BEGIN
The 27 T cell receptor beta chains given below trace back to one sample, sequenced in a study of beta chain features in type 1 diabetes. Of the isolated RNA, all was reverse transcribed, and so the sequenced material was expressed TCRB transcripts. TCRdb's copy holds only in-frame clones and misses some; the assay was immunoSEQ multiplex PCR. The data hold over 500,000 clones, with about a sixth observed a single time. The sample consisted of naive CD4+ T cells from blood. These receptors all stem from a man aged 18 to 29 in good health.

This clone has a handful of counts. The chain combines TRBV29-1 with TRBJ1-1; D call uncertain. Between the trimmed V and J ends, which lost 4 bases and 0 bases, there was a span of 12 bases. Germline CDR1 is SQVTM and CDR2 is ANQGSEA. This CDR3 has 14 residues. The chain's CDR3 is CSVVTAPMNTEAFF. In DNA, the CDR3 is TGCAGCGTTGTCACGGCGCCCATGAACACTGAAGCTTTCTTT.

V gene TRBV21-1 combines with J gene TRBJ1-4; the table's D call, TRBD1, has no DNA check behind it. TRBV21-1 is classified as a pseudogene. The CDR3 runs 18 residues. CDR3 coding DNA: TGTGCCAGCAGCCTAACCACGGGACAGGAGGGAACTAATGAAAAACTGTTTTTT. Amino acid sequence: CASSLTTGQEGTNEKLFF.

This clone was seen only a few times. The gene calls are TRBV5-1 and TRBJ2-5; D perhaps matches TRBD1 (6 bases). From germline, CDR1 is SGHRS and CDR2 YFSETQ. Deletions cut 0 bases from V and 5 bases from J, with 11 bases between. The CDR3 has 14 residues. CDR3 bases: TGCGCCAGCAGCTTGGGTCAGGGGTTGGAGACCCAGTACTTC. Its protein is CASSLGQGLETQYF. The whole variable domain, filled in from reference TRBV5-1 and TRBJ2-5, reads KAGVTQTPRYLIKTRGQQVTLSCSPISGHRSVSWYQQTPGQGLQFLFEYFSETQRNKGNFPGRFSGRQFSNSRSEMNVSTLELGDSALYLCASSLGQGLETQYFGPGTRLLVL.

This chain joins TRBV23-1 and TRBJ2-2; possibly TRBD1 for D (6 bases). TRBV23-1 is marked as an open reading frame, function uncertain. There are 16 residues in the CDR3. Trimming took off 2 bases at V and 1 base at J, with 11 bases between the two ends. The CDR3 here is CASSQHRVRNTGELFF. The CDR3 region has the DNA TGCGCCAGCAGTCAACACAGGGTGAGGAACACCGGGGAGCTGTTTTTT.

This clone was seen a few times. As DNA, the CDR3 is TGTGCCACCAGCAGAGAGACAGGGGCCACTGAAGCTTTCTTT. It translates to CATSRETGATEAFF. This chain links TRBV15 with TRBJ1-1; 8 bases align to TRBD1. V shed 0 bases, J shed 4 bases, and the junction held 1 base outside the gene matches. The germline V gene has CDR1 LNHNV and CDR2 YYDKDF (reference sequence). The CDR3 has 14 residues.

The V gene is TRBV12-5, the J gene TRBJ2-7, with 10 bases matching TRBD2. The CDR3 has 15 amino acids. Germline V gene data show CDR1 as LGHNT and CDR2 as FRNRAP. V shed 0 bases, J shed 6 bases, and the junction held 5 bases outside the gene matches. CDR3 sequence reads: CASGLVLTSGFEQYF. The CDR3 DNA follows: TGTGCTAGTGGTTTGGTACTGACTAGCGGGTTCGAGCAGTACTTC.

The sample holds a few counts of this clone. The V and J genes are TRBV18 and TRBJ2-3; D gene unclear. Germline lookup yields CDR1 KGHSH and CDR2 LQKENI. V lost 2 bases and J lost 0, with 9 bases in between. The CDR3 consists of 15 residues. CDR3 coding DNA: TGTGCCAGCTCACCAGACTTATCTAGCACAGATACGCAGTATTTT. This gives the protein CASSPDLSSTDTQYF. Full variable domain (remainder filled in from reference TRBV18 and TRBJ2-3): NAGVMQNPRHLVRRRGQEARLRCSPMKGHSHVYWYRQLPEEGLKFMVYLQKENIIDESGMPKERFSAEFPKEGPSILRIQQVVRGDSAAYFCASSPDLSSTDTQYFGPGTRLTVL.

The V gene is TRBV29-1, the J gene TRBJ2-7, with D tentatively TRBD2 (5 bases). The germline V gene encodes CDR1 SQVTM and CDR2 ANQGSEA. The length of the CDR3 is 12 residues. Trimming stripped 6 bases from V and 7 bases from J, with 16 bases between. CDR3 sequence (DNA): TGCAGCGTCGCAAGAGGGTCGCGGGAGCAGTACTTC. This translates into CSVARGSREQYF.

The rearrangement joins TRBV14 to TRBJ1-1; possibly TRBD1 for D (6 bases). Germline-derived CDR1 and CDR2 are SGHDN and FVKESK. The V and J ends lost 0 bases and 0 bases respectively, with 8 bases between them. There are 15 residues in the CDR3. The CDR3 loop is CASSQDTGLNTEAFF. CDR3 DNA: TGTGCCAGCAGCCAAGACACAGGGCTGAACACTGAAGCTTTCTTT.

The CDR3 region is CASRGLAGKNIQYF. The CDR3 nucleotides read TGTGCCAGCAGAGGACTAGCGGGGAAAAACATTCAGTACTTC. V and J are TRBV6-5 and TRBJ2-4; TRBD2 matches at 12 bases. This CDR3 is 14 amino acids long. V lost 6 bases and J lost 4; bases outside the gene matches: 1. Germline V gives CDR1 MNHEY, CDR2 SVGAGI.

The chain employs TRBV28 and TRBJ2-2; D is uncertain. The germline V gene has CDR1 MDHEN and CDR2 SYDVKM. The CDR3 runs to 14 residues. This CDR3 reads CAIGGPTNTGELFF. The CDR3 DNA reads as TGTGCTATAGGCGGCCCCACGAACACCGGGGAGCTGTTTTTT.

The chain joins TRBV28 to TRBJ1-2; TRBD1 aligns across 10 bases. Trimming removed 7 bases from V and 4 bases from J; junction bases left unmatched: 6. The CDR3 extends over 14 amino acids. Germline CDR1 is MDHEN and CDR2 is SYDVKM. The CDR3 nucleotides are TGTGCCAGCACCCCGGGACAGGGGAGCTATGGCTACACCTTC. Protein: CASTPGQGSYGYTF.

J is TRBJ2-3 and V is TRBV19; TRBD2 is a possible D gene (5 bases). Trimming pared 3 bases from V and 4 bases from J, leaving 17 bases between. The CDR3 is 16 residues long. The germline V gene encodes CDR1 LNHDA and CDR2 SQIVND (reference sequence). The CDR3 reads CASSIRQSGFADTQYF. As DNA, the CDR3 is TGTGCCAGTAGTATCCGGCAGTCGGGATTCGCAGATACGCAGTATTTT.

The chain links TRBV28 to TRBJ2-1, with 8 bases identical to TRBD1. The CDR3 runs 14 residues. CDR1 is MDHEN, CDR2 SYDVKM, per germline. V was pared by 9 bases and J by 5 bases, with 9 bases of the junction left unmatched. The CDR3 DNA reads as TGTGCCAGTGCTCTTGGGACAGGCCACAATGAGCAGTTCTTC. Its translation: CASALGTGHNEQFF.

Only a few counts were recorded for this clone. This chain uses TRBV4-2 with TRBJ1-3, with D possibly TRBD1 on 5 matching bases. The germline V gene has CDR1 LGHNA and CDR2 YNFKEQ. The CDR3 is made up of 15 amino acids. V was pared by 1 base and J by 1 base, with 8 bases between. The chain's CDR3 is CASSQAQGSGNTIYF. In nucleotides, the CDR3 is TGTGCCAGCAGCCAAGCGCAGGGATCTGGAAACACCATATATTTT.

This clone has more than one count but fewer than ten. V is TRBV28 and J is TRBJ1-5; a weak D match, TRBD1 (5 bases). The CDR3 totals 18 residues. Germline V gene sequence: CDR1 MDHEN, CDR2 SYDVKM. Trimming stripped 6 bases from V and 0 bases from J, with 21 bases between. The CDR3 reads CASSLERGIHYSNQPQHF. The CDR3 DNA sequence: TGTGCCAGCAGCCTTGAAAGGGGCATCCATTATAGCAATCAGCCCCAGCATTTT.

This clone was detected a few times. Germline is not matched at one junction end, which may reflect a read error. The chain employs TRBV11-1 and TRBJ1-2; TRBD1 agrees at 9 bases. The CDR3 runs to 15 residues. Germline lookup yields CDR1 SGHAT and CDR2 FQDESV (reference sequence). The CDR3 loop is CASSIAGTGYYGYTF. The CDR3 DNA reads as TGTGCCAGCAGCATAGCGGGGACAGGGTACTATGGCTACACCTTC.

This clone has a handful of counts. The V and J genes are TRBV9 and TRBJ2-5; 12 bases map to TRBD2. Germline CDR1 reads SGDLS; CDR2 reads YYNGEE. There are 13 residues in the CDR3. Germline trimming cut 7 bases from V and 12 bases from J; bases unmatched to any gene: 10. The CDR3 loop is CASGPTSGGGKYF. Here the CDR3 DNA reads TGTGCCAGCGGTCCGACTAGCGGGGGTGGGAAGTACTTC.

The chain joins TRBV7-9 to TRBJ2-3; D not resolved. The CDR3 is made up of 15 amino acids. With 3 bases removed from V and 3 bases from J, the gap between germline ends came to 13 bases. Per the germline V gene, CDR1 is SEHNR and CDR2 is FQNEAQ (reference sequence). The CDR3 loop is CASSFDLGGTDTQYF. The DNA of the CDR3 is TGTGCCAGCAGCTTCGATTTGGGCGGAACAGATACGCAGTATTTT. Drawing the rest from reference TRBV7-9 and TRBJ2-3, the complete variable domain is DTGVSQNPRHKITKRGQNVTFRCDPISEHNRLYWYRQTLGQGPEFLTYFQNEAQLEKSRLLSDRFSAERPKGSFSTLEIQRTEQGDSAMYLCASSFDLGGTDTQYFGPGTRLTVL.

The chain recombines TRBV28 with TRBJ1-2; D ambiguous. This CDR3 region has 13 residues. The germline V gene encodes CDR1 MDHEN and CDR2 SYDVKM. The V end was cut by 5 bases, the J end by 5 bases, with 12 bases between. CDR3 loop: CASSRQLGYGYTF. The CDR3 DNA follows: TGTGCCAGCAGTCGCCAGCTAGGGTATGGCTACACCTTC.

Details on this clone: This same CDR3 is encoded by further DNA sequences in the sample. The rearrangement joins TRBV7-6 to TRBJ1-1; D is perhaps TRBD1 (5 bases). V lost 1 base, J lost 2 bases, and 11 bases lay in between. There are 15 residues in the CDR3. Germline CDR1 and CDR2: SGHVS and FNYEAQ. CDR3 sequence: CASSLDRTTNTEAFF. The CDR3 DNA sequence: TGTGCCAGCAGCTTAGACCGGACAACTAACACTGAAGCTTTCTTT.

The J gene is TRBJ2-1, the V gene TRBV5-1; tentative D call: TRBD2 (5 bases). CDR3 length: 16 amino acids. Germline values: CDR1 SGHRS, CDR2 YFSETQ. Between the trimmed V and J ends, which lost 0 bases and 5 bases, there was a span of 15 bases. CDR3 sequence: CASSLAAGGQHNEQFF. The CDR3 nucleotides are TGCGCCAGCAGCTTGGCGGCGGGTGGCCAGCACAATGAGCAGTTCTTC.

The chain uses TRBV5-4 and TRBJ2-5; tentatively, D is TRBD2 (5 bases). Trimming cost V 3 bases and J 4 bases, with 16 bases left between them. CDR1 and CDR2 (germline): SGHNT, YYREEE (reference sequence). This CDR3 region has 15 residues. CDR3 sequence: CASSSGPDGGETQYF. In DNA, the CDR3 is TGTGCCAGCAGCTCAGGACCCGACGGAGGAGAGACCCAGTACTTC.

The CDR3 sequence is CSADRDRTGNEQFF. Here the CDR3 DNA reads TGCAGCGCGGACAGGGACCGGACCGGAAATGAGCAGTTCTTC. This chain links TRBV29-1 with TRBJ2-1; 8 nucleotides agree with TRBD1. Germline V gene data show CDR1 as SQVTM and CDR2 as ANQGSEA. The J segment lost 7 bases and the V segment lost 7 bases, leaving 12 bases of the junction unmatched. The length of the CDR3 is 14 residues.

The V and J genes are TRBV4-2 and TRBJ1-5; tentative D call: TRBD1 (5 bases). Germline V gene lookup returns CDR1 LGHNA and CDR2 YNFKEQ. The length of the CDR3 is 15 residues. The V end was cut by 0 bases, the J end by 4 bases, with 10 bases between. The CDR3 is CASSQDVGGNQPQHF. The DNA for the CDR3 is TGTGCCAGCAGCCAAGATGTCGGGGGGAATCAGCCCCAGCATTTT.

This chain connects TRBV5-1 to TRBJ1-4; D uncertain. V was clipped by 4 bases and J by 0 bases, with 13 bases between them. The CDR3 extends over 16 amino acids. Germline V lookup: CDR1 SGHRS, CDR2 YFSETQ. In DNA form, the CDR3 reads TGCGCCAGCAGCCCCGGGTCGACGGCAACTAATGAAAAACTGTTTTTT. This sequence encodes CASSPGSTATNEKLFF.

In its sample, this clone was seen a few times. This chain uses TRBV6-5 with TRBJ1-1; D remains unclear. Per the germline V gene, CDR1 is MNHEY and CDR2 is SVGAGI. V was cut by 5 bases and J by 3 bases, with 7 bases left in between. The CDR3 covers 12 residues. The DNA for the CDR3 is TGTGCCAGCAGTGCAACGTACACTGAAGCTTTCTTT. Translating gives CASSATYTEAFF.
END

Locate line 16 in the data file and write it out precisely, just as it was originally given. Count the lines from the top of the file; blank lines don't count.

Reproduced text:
Only a few counts were recorded for this clone. This chain uses TRBV4-2 with TRBJ1-3, with D possibly TRBD1 on 5 matching bases. The germline V gene has CDR1 LGHNA and CDR2 YNFKEQ. The CDR3 is made up of 15 amino acids. V was pared by 1 base and J by 1 base, with 8 bases between. The chain's CDR3 is CASSQAQGSGNTIYF. In nucleotides, the CDR3 is TGTGCCAGCAGCCAAGCGCAGGGATCTGGAAACACCATATATTTT.